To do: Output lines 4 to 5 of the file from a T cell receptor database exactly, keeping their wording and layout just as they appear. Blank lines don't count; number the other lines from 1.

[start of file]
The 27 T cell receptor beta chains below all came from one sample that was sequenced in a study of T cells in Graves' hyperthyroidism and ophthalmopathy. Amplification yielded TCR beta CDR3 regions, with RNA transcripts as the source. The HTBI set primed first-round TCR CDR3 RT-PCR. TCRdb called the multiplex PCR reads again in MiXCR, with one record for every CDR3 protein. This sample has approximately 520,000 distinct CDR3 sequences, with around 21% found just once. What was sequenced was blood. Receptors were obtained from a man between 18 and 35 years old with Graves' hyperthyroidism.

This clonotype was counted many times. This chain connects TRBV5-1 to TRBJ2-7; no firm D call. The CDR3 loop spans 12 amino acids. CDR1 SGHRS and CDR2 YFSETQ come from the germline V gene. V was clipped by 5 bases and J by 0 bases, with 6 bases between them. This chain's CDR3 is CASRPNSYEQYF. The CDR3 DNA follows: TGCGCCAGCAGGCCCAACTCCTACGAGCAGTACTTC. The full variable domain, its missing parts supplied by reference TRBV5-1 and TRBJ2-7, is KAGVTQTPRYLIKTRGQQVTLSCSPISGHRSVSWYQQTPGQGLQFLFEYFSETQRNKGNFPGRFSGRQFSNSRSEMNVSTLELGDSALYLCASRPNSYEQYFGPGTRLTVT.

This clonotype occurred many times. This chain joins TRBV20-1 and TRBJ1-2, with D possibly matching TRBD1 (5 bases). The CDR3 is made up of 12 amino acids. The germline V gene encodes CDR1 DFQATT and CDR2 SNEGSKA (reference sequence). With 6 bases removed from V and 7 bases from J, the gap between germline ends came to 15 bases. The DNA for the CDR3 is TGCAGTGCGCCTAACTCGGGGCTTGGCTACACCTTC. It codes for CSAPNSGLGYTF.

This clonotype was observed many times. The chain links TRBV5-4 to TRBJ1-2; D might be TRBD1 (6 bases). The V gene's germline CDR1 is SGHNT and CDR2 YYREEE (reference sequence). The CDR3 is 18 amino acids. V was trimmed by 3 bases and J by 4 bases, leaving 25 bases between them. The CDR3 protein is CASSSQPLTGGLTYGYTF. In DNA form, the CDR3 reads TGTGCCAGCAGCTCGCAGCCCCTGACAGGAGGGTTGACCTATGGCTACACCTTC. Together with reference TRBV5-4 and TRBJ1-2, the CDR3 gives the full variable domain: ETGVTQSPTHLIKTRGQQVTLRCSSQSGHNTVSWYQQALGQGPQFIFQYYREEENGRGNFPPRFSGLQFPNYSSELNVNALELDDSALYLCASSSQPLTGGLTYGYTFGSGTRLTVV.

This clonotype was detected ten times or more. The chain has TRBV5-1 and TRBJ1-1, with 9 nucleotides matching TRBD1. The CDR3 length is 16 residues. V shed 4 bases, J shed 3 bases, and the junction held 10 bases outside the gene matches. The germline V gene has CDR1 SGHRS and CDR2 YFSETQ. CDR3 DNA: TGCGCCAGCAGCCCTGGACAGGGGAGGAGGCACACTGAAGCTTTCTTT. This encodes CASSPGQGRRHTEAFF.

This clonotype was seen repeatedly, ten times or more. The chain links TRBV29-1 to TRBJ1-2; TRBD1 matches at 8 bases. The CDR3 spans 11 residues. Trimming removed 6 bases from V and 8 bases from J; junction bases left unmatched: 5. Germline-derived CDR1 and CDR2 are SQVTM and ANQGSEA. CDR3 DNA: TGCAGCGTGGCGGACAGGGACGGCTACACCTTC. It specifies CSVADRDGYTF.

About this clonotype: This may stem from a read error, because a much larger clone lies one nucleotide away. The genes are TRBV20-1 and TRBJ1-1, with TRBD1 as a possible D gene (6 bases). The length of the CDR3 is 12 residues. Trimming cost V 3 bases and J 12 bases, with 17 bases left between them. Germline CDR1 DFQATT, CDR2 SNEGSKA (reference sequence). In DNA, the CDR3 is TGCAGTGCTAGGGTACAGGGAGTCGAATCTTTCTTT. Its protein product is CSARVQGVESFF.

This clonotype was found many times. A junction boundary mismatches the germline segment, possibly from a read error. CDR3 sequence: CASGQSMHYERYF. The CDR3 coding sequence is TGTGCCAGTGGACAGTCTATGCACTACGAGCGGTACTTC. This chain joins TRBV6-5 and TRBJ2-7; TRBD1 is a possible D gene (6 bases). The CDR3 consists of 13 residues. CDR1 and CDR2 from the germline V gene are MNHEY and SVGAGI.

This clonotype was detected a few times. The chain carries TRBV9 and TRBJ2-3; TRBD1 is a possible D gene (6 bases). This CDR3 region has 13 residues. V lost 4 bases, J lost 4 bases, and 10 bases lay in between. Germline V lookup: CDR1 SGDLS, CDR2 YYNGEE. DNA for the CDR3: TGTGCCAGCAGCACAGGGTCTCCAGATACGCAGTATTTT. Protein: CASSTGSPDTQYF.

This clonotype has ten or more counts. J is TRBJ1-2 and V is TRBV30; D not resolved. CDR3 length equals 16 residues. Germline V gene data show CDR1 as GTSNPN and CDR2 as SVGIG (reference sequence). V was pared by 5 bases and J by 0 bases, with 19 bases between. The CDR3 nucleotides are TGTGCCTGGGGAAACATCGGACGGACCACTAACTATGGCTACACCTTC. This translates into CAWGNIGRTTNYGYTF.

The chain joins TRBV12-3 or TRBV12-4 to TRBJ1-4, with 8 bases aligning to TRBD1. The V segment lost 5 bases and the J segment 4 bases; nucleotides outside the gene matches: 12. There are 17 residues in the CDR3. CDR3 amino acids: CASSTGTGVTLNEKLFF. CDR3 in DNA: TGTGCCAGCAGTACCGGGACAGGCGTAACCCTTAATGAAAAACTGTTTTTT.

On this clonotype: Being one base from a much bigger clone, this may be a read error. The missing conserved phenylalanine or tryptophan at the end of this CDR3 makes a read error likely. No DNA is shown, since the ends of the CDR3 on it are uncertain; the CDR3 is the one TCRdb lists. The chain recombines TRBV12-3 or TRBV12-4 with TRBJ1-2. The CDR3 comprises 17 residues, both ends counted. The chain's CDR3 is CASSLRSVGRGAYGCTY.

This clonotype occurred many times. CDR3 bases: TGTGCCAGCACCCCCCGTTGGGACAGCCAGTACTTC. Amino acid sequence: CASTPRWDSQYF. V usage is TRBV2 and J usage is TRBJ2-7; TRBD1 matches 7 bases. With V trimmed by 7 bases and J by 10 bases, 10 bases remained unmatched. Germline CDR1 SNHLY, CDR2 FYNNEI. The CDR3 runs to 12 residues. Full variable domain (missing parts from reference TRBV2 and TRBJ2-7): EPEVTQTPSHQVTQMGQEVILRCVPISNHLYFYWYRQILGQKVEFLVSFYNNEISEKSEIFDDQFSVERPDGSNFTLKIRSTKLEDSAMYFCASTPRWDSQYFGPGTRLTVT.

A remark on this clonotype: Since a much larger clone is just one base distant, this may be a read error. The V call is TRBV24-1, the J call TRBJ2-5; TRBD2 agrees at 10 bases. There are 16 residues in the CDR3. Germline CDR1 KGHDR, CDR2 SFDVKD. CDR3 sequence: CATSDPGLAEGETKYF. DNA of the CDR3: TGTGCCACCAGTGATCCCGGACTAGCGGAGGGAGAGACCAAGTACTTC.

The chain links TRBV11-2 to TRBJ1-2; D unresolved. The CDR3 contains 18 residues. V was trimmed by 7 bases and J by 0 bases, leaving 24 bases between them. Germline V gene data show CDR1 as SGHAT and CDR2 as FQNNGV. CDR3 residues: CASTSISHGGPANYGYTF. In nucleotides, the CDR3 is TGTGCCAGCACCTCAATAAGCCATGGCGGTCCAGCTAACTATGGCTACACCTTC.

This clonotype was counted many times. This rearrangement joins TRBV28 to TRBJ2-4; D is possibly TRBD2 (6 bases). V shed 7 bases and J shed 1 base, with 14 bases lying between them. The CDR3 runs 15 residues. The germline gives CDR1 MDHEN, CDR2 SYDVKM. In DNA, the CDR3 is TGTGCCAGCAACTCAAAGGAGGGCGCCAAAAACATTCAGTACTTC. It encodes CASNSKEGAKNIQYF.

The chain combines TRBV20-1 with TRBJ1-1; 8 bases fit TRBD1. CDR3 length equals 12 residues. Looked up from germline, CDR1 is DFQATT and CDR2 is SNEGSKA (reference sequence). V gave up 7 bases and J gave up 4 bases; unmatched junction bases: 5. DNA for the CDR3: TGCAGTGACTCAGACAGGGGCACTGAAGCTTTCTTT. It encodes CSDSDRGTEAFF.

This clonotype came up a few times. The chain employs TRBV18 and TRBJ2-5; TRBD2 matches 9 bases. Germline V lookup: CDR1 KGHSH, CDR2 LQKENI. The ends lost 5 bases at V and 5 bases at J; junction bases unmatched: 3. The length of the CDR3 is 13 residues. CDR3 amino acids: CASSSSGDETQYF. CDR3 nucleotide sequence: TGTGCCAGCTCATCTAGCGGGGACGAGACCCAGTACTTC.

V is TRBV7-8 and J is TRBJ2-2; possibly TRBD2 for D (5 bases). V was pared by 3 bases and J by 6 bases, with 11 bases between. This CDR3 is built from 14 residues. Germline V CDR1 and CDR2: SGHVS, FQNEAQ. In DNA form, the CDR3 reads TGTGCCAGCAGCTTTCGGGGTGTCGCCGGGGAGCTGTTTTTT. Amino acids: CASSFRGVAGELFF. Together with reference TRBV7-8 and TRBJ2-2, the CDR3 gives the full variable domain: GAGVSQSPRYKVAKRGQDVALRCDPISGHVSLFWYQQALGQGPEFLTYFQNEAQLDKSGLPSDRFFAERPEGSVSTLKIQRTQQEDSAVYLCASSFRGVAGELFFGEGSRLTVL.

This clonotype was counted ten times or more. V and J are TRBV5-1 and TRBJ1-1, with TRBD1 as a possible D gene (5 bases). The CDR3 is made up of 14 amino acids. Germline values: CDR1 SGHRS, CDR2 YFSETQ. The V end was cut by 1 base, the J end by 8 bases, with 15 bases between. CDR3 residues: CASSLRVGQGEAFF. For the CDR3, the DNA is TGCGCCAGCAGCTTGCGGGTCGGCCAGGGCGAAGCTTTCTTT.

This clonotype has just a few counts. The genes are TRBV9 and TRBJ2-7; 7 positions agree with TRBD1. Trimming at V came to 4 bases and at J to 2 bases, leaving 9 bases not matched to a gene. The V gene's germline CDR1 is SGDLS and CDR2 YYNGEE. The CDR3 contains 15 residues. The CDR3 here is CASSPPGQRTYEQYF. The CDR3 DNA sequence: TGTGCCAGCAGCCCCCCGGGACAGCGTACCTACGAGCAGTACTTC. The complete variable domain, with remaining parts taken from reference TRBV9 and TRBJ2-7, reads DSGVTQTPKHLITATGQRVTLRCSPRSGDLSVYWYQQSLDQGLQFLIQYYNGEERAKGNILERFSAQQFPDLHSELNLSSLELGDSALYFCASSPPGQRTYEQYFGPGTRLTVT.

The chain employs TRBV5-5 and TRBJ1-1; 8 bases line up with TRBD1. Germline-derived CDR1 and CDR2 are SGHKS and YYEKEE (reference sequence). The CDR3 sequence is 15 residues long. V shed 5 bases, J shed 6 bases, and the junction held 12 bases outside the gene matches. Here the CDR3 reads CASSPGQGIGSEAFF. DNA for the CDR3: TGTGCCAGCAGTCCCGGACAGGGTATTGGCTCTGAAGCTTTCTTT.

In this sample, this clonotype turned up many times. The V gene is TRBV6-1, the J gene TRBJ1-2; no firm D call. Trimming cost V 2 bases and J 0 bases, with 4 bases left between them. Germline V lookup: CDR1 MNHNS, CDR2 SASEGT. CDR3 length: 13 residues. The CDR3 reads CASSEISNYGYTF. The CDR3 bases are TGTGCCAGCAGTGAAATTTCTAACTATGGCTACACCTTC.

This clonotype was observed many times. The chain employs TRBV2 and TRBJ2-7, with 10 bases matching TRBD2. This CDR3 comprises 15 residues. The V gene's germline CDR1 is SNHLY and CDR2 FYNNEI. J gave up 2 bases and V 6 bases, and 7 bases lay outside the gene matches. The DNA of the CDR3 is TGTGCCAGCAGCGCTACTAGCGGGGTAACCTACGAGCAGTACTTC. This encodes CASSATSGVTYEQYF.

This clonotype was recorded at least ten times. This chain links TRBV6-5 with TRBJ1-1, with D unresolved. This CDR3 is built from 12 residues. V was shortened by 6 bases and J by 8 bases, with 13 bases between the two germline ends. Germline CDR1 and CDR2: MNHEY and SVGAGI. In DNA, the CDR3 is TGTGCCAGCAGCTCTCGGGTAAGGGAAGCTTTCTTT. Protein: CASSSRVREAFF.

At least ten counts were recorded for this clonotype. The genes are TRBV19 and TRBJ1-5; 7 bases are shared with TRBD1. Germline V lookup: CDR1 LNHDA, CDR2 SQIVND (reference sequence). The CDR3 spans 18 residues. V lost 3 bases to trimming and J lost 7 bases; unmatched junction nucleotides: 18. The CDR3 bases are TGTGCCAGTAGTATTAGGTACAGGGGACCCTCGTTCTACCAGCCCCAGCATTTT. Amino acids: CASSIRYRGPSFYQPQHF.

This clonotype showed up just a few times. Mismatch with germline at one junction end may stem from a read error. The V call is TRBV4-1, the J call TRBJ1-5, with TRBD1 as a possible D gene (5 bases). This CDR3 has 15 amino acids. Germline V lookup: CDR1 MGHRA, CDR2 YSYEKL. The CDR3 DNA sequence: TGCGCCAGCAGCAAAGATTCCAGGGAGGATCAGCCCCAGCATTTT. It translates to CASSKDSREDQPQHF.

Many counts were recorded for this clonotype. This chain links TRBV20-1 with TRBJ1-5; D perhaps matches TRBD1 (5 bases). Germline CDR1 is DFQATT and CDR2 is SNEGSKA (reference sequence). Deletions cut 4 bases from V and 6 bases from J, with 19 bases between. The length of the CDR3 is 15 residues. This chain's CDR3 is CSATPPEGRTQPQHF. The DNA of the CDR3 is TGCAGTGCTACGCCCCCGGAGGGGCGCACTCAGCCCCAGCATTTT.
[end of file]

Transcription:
This clonotype was observed many times. The chain links TRBV5-4 to TRBJ1-2; D might be TRBD1 (6 bases). The V gene's germline CDR1 is SGHNT and CDR2 YYREEE (reference sequence). The CDR3 is 18 amino acids. V was trimmed by 3 bases and J by 4 bases, leaving 25 bases between them. The CDR3 protein is CASSSQPLTGGLTYGYTF. In DNA form, the CDR3 reads TGTGCCAGCAGCTCGCAGCCCCTGACAGGAGGGTTGACCTATGGCTACACCTTC. Together with reference TRBV5-4 and TRBJ1-2, the CDR3 gives the full variable domain: ETGVTQSPTHLIKTRGQQVTLRCSSQSGHNTVSWYQQALGQGPQFIFQYYREEENGRGNFPPRFSGLQFPNYSSELNVNALELDDSALYLCASSSQPLTGGLTYGYTFGSGTRLTVV.

This clonotype was detected ten times or more. The chain has TRBV5-1 and TRBJ1-1, with 9 nucleotides matching TRBD1. The CDR3 length is 16 residues. V shed 4 bases, J shed 3 bases, and the junction held 10 bases outside the gene matches. The germline V gene has CDR1 SGHRS and CDR2 YFSETQ. CDR3 DNA: TGCGCCAGCAGCCCTGGACAGGGGAGGAGGCACACTGAAGCTTTCTTT. This encodes CASSPGQGRRHTEAFF.